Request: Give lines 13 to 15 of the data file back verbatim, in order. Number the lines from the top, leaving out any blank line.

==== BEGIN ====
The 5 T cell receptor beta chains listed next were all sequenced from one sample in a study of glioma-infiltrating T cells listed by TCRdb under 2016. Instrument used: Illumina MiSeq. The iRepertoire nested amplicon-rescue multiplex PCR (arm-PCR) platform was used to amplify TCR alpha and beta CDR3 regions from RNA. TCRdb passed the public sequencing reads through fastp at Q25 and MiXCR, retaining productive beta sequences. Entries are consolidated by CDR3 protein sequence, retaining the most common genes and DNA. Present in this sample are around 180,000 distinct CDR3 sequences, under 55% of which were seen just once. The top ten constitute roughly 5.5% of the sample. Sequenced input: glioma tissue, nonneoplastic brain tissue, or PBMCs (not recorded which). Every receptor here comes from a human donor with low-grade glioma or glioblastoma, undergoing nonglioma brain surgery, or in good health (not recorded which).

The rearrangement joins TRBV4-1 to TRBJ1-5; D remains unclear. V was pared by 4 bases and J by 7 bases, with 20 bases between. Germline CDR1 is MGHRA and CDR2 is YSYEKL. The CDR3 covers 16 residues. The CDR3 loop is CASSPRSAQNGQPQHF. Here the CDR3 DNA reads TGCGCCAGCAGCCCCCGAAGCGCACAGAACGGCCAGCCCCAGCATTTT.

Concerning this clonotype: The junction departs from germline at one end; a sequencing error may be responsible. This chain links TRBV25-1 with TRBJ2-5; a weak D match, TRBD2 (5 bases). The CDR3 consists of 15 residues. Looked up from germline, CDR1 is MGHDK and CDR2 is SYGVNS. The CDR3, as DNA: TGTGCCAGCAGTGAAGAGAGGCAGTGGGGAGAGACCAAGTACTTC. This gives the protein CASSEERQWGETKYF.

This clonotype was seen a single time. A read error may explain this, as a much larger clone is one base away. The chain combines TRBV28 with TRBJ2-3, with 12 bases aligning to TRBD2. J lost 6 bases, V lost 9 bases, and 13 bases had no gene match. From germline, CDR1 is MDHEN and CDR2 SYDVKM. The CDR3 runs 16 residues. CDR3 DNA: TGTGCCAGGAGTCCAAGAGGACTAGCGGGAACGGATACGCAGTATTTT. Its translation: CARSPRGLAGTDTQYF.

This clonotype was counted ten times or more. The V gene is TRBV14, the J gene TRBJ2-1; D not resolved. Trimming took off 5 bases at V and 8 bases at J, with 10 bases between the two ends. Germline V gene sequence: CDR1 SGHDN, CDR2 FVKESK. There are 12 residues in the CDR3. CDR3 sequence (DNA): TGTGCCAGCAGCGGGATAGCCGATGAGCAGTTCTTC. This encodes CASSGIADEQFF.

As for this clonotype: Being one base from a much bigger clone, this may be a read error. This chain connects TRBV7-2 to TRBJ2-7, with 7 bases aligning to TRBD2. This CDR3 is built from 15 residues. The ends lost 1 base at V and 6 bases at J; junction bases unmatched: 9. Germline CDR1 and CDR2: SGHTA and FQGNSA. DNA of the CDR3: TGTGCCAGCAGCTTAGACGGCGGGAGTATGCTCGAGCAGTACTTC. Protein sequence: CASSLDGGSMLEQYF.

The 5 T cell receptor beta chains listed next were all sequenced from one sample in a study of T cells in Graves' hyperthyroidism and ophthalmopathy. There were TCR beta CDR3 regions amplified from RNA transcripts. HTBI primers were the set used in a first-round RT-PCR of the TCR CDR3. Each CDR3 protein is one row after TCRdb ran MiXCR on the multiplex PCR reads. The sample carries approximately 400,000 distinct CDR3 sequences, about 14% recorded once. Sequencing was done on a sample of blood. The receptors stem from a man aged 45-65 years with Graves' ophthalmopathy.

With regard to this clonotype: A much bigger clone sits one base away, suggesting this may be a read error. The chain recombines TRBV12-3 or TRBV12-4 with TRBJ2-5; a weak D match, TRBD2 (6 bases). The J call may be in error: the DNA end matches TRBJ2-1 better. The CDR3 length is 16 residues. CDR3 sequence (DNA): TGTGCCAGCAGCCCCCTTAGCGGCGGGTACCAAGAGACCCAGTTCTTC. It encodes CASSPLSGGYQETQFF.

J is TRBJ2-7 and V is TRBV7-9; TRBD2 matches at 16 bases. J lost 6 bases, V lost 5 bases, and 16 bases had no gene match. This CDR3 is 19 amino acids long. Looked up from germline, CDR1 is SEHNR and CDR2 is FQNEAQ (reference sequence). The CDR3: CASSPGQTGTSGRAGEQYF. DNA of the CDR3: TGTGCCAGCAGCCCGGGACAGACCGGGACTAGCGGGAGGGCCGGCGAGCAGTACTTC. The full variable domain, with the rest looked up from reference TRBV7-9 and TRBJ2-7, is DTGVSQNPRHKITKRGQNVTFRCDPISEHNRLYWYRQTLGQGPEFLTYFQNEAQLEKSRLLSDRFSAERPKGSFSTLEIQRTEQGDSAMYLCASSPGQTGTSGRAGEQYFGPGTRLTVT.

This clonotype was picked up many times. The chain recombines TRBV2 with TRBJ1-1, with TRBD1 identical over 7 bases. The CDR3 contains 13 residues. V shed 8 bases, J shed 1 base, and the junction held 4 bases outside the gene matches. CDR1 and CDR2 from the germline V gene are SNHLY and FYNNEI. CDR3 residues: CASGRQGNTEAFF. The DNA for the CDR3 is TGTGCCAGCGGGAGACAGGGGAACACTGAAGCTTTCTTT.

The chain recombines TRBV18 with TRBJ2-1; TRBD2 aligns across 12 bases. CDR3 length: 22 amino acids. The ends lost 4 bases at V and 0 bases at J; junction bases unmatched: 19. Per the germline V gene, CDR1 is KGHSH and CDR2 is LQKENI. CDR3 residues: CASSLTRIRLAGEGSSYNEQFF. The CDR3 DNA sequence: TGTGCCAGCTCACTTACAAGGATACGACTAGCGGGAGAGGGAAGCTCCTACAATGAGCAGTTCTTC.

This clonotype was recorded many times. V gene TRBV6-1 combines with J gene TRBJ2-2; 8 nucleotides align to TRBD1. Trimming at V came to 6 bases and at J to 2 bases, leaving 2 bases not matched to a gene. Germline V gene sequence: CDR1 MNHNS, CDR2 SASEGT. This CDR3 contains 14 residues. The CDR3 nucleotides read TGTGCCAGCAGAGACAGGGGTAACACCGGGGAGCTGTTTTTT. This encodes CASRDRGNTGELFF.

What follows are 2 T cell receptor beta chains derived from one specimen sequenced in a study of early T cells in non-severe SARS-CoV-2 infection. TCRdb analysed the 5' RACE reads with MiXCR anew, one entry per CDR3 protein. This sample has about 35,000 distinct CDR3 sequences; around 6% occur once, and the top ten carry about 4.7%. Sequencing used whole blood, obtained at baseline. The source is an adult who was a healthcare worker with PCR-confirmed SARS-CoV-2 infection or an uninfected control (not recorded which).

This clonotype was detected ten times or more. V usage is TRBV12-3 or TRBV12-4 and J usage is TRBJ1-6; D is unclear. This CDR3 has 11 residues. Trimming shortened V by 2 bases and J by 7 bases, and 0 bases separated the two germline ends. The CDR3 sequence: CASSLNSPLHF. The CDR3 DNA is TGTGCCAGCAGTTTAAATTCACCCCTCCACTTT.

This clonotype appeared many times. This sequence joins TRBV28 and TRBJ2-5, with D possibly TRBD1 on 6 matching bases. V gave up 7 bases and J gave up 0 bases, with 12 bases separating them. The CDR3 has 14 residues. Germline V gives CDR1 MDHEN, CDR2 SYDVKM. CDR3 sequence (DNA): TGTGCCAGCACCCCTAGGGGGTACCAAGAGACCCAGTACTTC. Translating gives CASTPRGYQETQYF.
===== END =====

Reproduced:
What follows are 2 T cell receptor beta chains derived from one specimen sequenced in a study of early T cells in non-severe SARS-CoV-2 infection. TCRdb analysed the 5' RACE reads with MiXCR anew, one entry per CDR3 protein. This sample has about 35,000 distinct CDR3 sequences; around 6% occur once, and the top ten carry about 4.7%. Sequencing used whole blood, obtained at baseline. The source is an adult who was a healthcare worker with PCR-confirmed SARS-CoV-2 infection or an uninfected control (not recorded which).

This clonotype was detected ten times or more. V usage is TRBV12-3 or TRBV12-4 and J usage is TRBJ1-6; D is unclear. This CDR3 has 11 residues. Trimming shortened V by 2 bases and J by 7 bases, and 0 bases separated the two germline ends. The CDR3 sequence: CASSLNSPLHF. The CDR3 DNA is TGTGCCAGCAGTTTAAATTCACCCCTCCACTTT.

This clonotype appeared many times. This sequence joins TRBV28 and TRBJ2-5, with D possibly TRBD1 on 6 matching bases. V gave up 7 bases and J gave up 0 bases, with 12 bases separating them. The CDR3 has 14 residues. Germline V gives CDR1 MDHEN, CDR2 SYDVKM. CDR3 sequence (DNA): TGTGCCAGCACCCCTAGGGGGTACCAAGAGACCCAGTACTTC. Translating gives CASTPRGYQETQYF.